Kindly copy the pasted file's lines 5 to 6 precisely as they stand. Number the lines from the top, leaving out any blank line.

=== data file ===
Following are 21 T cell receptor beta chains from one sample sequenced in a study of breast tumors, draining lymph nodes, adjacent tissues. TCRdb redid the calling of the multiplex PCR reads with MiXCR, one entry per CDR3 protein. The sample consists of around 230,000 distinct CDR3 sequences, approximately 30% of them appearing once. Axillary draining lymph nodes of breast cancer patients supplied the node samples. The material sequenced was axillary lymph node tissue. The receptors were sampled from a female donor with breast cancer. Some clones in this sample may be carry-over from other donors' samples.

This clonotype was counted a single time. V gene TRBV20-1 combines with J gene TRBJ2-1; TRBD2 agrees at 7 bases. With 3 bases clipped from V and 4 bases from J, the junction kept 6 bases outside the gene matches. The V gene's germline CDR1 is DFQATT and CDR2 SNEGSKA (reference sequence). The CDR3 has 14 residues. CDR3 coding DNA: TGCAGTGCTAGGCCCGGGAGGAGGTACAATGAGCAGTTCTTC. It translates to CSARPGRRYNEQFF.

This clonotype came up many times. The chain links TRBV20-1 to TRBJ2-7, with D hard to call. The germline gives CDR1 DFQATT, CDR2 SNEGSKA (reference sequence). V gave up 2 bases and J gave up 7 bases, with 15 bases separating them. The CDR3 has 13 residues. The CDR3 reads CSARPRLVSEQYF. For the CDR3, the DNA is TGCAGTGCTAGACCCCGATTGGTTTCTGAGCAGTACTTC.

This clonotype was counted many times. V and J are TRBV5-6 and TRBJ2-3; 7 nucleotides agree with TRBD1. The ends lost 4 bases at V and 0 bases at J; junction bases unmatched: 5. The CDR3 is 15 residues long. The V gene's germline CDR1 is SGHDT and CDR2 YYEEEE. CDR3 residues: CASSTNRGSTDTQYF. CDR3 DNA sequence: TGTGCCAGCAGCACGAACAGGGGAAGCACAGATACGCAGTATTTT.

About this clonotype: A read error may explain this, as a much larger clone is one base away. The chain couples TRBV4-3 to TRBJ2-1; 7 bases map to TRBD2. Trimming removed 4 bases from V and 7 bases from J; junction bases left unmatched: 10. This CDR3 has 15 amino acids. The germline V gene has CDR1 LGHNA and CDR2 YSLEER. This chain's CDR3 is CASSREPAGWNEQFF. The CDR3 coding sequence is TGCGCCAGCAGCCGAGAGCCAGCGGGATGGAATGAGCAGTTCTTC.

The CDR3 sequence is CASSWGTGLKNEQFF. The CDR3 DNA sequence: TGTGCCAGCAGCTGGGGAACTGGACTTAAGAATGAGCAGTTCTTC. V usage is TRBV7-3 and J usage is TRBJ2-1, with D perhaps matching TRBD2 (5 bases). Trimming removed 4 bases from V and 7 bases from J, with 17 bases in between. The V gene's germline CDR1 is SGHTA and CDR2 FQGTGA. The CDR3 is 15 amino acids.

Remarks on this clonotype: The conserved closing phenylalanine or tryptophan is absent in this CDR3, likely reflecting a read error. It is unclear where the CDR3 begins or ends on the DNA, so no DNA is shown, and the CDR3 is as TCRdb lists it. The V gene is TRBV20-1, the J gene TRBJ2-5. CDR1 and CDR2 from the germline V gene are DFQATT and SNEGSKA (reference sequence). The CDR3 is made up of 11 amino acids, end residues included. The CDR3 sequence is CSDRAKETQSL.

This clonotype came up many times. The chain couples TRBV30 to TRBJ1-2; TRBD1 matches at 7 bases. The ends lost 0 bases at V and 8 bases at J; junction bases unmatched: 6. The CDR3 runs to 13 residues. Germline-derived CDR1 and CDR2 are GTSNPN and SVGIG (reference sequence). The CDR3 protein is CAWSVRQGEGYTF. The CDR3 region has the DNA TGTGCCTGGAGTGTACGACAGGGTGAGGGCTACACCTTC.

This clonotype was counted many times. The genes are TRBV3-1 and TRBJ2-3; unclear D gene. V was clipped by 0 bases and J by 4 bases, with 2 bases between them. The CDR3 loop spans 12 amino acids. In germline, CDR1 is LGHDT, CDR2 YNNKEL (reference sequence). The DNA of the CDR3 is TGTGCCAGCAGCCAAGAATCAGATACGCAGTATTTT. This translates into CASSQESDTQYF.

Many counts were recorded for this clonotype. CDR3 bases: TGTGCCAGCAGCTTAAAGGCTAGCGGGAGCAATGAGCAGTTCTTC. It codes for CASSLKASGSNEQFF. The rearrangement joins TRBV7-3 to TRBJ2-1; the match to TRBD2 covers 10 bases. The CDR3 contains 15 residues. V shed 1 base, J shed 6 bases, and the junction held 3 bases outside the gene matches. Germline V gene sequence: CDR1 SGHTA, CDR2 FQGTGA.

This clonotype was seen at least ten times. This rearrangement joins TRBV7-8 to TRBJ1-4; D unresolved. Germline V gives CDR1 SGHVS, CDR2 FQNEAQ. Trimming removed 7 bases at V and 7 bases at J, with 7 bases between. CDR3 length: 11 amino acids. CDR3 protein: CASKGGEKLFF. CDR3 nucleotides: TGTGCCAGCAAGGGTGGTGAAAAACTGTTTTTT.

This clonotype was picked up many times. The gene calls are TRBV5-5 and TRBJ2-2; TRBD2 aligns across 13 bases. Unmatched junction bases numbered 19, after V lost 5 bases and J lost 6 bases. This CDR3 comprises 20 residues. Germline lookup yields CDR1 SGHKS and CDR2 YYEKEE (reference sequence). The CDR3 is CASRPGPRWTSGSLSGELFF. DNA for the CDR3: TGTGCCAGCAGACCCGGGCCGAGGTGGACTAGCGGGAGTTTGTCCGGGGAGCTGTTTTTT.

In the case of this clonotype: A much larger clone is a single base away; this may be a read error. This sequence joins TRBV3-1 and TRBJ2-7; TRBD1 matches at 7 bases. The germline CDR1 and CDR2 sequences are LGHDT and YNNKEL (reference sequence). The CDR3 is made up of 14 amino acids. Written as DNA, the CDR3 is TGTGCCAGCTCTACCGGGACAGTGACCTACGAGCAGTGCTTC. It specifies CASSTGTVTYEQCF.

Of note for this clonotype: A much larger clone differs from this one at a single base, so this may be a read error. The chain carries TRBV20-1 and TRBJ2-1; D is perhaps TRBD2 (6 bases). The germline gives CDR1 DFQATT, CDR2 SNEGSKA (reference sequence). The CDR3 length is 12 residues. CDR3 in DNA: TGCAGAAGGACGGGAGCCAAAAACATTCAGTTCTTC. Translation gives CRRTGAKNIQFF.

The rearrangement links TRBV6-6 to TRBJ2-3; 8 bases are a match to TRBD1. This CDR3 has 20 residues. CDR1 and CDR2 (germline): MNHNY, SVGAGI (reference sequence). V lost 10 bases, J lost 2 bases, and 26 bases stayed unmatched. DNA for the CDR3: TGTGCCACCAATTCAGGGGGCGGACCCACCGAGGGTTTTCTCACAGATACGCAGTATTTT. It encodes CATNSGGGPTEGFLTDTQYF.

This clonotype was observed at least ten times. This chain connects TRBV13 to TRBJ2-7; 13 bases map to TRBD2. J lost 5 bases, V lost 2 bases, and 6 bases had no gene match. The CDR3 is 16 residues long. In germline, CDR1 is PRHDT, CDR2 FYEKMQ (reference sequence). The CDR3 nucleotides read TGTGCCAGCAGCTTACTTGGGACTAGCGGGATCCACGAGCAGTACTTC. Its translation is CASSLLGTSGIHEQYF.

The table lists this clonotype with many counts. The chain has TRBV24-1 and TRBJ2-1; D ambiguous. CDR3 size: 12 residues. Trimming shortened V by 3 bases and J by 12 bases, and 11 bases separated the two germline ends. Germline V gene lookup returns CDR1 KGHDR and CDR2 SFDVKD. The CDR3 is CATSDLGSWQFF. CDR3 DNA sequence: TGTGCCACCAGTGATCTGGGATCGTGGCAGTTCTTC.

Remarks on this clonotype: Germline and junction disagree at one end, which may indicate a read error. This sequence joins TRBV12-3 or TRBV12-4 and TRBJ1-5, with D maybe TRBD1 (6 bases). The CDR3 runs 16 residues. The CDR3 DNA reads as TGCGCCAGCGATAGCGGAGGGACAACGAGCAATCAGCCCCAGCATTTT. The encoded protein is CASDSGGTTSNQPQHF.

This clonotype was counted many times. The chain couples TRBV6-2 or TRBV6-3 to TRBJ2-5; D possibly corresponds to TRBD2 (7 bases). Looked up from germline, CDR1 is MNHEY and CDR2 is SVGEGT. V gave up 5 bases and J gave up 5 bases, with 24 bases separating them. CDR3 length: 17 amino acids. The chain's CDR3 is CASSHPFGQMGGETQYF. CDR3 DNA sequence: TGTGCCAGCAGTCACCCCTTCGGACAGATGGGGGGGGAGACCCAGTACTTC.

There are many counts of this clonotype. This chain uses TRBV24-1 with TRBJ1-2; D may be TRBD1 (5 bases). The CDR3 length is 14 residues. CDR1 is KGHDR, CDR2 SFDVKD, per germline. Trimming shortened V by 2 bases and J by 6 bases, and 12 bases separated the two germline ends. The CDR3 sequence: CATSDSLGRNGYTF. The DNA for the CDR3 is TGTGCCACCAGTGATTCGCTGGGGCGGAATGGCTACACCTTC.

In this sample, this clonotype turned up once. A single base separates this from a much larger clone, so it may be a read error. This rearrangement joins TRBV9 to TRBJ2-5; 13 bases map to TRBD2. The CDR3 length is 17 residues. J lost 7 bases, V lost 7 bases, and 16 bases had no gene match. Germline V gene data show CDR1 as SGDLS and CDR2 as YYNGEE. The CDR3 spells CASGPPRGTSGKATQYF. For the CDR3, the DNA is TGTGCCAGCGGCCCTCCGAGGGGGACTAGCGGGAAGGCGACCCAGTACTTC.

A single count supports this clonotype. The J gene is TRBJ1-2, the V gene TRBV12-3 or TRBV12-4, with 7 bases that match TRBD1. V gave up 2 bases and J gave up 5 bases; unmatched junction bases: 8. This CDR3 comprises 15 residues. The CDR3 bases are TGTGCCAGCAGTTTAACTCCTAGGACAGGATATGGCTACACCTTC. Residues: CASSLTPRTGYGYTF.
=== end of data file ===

About this clonotype: A read error may explain this, as a much larger clone is one base away. The chain couples TRBV4-3 to TRBJ2-1; 7 bases map to TRBD2. Trimming removed 4 bases from V and 7 bases from J; junction bases left unmatched: 10. This CDR3 has 15 amino acids. The germline V gene has CDR1 LGHNA and CDR2 YSLEER. This chain's CDR3 is CASSREPAGWNEQFF. The CDR3 coding sequence is TGCGCCAGCAGCCGAGAGCCAGCGGGATGGAATGAGCAGTTCTTC.

The CDR3 sequence is CASSWGTGLKNEQFF. The CDR3 DNA sequence: TGTGCCAGCAGCTGGGGAACTGGACTTAAGAATGAGCAGTTCTTC. V usage is TRBV7-3 and J usage is TRBJ2-1, with D perhaps matching TRBD2 (5 bases). Trimming removed 4 bases from V and 7 bases from J, with 17 bases in between. The V gene's germline CDR1 is SGHTA and CDR2 FQGTGA. The CDR3 is 15 amino acids.